The title of this post is a response I get regularly from mothers. I am invited to speak a bit, and once in a while, I meet a mother who approaches me with a variation of this question. Typically the son is a teenager or in their army twenties. They see something that their children have not seen, and wish their children could be given an opportunity to see it early. This need however points to a brewing challenge that parents need to pay attention to before it’s late for them. I will speak in the context of African and Nigerian parents, which is where I have gathered some experience.
1. Boys! Boys are in desperate need of male empowerment initiatives: We have done so much over the years for the girl child, and it’s been good. The boy child however is already losing out in a few generations. Male empowerment shouldn’t start from seminars though, it should start from early childhood. This is when the expectations are set, a boy who is not helping in the kitchen and being encouraged to be irresponsible because he’s a man is already getting damaged beyond the repairs of male empowerment.
2. Peer Pressure! Teenage and young adult males are often heavily influenced by their peers. This can make it difficult for parents to compete with the opinions and values of their son’s friends. This is also why it’s easier to reach them through a younger man than their dads. This is not always true though, it is only true in the case of more families where fathers are a bit absent, or communication has broken down.
3. Men! When women are asked about their boys, what happens to their husbands? Many things are happening between men and their sons, many bad things like communication breakdown, loss of trust and the inability of men to keep it together by the time their sons turn twenty. Men need help too, and unfortunately, someone has sold men that it’s unmanly to seek help.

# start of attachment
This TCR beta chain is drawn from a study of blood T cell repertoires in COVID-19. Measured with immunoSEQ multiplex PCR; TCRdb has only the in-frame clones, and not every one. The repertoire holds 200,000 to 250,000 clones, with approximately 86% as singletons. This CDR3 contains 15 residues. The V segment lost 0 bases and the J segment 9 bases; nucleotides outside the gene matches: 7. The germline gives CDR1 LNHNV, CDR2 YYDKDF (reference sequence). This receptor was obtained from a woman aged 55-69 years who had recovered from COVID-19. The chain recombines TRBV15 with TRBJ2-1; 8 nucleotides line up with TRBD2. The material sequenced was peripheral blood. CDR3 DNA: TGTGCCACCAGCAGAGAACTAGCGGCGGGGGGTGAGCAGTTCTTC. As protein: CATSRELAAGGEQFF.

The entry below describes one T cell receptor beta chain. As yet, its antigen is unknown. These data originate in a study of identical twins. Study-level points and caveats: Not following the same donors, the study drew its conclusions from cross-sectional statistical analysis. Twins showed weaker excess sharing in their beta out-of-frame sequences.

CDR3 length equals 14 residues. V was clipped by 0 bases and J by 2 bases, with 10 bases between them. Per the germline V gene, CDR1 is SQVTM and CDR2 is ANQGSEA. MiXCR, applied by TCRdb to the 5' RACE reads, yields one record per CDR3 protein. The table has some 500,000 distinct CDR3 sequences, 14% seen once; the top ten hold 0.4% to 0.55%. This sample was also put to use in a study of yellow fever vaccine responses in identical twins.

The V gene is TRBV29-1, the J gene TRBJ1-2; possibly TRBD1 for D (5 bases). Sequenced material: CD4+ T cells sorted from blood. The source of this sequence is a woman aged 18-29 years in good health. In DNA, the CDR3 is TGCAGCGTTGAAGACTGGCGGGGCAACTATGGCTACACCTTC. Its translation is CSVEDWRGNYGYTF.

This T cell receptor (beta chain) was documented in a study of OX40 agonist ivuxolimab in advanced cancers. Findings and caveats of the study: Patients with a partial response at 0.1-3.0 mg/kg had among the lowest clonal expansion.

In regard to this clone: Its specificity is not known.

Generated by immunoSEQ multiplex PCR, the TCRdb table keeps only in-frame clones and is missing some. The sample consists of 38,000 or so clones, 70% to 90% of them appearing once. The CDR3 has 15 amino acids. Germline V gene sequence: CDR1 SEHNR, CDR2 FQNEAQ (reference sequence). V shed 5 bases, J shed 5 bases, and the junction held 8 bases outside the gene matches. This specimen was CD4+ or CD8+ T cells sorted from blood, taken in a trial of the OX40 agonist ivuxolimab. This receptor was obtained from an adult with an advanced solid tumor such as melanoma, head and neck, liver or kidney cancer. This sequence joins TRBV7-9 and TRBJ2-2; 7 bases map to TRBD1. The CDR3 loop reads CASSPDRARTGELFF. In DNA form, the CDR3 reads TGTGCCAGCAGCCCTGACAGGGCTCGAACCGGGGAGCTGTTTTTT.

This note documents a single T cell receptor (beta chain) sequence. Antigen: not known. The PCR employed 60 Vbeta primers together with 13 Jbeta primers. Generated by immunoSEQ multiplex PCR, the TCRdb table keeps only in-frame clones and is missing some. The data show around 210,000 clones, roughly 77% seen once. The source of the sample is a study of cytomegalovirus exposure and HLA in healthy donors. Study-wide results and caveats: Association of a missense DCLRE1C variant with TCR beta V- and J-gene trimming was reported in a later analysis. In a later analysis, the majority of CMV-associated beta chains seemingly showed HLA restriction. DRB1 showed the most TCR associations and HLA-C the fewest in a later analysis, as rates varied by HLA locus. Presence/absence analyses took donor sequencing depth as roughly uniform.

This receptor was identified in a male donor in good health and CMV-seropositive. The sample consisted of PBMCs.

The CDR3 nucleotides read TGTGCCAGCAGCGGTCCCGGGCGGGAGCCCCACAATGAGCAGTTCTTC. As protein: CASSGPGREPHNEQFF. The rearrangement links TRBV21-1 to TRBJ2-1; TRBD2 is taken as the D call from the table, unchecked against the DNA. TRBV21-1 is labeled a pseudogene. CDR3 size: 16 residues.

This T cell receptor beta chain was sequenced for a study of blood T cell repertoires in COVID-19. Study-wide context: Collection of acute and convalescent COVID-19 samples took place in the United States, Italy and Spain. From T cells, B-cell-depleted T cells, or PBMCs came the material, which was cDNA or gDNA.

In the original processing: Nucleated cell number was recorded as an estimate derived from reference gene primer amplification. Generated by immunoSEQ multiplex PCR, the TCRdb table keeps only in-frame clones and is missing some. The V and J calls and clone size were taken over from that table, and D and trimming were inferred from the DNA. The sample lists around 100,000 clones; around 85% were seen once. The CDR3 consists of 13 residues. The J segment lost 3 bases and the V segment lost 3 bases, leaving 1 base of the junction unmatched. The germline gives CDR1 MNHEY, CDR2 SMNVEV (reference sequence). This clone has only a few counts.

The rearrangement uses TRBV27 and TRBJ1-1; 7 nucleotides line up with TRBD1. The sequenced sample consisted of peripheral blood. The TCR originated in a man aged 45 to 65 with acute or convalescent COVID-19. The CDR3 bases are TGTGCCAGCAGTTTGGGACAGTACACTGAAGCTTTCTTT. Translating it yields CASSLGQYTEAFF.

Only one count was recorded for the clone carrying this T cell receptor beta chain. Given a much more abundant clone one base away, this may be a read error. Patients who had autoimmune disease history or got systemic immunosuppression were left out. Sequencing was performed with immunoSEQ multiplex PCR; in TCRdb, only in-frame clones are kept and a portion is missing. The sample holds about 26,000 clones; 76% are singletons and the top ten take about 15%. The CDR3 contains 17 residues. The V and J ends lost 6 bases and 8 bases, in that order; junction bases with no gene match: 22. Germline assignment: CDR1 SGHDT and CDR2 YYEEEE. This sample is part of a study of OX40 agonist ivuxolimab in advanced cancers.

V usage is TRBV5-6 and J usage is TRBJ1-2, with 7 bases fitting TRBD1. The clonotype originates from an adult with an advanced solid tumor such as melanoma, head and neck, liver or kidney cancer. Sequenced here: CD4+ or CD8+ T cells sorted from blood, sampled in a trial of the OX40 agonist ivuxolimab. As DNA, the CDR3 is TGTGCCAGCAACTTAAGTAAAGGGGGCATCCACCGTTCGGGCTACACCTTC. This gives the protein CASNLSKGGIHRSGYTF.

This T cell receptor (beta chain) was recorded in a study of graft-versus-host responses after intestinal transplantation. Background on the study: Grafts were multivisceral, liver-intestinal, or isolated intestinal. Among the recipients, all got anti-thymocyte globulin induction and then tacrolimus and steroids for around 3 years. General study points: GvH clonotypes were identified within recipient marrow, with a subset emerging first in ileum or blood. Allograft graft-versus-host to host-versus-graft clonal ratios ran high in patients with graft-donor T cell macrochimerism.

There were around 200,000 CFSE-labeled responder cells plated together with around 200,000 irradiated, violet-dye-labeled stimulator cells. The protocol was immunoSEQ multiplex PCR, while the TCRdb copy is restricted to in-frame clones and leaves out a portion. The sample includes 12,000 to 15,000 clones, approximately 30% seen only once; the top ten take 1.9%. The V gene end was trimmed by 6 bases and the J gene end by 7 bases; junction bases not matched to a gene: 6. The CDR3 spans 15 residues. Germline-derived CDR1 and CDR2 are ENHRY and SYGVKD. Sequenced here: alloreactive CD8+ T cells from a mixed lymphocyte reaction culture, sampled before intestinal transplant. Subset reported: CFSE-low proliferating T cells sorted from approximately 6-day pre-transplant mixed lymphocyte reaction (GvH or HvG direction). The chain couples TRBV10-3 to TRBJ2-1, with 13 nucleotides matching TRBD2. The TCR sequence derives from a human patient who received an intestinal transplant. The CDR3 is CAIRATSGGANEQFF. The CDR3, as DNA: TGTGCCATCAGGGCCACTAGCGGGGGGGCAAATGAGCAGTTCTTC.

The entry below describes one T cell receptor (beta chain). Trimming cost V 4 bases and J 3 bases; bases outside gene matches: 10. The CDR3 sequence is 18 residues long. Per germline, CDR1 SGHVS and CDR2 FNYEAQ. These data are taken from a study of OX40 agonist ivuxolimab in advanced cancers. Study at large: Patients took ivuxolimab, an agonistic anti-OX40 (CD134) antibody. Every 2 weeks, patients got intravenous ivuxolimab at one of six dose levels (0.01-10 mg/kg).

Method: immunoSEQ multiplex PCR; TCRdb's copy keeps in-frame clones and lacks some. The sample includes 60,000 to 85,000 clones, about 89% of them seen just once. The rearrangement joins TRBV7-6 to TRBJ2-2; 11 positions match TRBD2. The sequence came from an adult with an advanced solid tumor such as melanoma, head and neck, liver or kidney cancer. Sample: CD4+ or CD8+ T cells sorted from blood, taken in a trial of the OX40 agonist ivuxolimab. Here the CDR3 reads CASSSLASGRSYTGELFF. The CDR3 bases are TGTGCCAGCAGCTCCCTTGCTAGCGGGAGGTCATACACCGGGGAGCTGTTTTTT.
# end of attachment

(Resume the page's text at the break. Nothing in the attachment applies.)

4. Communication! Communication breakdown between men and their sons is a big issue. Normally as young men begin to assert their independence, they may become less willing to open up and share their thoughts and feelings with their parents. This can make it challenging for parents to understand what is going on in their son’s life and to offer guidance and support. Mothers however usually have a backdoor to access their children way past when their fathers can. This is due to higher emotional and social intelligence. This communication channel needs to be deliberately opened.
5. Technology! In today’s digital age, young men may spend significant amounts of time on their phones, computers, and other devices. This can make it challenging for parents to connect with their sons or to know their friends and major sources of influence. In order to be able to keep up with children, every generation needs to stay active and current. What type of music does your son listen to? What movies does he watch? What do you really have in common? Man, you better strive to have things in common with your son.
Please feel free to reach me to help out with your son, but please note that it will require a little more than just me, we’ll all need to work together, as it takes a village to raise a child.
Are you interested in talking more about this? Why not reach me?
I appreciate you!